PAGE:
Stability of organizational structures facilitates consistent implementation and sustained performance of the AMA. Frequent restructuring of a bank's ORMF could raise supervisory concerns about the effectiveness of a bank's operational risk governance. Having the ORMF structure in place during a bank's parallel run represents one element of a set of sustainable processes that are part of the qualification requirements the bank will need to demonstrate in order to use the advanced approaches rule.8 While organizational and structural changes may be necessary after qualification to better manage changes in the bank's operational risk profile, supervisors will closely scrutinize significant changes to the ORMF, especially during a bank's parallel run.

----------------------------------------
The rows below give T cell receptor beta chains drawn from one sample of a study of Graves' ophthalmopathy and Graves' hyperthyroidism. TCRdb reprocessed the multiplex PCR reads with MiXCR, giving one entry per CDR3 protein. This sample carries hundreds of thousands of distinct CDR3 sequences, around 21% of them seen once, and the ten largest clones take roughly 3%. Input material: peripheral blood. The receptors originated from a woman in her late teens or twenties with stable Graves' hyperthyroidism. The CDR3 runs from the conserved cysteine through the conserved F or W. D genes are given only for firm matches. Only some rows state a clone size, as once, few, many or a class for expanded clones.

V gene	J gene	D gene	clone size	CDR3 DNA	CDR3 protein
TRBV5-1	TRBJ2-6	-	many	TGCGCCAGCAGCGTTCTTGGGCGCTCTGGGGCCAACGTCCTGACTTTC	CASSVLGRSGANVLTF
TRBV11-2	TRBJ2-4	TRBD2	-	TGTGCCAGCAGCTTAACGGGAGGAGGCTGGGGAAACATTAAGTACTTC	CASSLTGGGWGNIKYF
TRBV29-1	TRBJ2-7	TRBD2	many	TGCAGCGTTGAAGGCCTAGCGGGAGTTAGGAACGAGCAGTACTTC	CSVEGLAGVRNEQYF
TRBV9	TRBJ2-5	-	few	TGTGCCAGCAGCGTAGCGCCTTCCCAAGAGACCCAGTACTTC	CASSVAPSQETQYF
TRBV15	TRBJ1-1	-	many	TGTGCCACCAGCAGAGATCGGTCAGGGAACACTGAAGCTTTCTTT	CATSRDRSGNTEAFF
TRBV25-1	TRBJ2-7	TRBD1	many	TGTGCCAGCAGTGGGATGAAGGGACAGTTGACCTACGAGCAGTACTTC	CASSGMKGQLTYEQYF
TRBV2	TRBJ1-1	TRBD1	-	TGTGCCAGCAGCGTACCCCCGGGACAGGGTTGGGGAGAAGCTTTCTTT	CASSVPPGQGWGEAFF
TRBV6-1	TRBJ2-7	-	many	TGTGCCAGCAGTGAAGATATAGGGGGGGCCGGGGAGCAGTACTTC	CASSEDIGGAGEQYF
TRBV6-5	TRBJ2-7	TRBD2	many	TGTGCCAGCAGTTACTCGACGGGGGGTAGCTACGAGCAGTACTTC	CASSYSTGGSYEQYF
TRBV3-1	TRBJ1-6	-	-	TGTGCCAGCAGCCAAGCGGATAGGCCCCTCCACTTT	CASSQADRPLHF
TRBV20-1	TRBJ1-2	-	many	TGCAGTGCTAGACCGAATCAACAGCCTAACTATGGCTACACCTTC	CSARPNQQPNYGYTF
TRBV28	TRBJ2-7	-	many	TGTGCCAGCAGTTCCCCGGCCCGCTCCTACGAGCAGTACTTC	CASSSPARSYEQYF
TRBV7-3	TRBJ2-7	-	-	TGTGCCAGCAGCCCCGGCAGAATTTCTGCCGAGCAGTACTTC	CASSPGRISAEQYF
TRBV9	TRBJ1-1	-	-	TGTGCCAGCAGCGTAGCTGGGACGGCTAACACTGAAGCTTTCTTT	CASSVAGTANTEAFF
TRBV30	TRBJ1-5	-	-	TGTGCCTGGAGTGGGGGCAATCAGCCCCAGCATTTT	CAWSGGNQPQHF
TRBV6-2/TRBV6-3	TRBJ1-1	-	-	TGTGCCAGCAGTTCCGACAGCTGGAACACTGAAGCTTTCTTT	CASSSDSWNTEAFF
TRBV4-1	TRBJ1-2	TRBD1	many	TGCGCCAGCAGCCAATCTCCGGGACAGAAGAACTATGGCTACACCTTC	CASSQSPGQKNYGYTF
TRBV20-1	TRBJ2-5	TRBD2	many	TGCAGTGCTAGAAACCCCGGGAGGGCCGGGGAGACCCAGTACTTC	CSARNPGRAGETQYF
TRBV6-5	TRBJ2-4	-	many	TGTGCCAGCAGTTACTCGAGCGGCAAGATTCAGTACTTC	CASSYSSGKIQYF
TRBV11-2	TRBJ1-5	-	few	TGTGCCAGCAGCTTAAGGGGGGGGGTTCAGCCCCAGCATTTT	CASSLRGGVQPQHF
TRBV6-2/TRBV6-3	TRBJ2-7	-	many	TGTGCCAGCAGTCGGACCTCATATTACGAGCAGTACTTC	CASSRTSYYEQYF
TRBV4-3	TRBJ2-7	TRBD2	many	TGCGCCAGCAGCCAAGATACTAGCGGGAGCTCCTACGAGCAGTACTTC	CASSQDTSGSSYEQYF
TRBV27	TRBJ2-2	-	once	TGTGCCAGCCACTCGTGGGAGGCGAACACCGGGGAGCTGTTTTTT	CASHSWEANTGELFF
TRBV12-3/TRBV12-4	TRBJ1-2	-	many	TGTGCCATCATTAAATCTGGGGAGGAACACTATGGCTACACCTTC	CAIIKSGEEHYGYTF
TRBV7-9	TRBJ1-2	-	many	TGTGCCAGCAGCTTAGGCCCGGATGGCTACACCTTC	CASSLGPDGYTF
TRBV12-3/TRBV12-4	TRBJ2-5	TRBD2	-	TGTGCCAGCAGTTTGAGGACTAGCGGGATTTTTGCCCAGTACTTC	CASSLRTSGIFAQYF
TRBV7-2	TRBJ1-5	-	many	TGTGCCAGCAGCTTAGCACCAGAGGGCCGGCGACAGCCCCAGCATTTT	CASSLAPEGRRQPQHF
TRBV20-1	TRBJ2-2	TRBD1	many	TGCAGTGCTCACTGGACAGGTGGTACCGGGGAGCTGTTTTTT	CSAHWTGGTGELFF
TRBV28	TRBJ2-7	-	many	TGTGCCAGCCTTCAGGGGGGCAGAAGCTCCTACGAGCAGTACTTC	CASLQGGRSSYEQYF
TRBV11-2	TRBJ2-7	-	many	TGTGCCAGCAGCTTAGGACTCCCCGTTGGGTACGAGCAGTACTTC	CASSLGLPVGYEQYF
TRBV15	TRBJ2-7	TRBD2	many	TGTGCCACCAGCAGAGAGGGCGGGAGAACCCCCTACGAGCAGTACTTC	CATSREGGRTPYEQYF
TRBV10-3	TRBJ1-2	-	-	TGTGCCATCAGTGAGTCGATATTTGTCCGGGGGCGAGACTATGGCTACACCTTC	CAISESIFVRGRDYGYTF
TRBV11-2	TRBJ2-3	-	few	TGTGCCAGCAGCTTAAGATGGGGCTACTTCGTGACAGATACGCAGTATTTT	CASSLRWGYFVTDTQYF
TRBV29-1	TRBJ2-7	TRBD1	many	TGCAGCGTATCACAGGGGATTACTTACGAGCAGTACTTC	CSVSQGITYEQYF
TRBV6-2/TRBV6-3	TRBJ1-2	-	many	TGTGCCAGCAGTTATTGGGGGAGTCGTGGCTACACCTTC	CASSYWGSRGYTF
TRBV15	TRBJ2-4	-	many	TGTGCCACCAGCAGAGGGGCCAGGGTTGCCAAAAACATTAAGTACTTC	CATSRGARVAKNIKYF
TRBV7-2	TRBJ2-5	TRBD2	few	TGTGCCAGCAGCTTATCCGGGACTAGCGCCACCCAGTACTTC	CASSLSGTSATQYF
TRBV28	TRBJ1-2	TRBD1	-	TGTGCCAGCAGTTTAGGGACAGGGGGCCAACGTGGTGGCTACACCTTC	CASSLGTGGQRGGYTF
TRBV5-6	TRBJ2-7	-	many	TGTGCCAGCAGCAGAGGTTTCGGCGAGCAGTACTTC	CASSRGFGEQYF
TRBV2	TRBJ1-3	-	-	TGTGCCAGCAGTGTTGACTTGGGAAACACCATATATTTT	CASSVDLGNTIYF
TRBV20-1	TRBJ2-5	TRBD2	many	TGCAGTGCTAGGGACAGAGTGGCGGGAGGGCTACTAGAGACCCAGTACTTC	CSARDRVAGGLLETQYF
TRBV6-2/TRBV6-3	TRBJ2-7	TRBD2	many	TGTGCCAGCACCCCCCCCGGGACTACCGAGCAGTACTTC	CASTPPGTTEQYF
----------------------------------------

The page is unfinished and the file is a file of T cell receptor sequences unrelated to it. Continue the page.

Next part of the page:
The Four Data Elements
The advanced approaches rule requires that a bank's operational risk data and assessment systems capture operational risks to which the firm is exposed. These systems must include credible, transparent, systematic, and verifiable processes on an ongoing basis that incorporate the four required AMA data elements of (1) internal operational loss event data, (2) external operational loss event data, (3) scenario analysis, and (4) BEICFs.9 The advanced approaches rule also requires that a bank's operational risk quantification systems generate estimates of the bank's operational risk exposure using the bank's operational risk data and assessment systems, and include a credible, transparent, systematic, and verifiable approach for weighting each of the four elements.10
Internal Operational Loss Event Data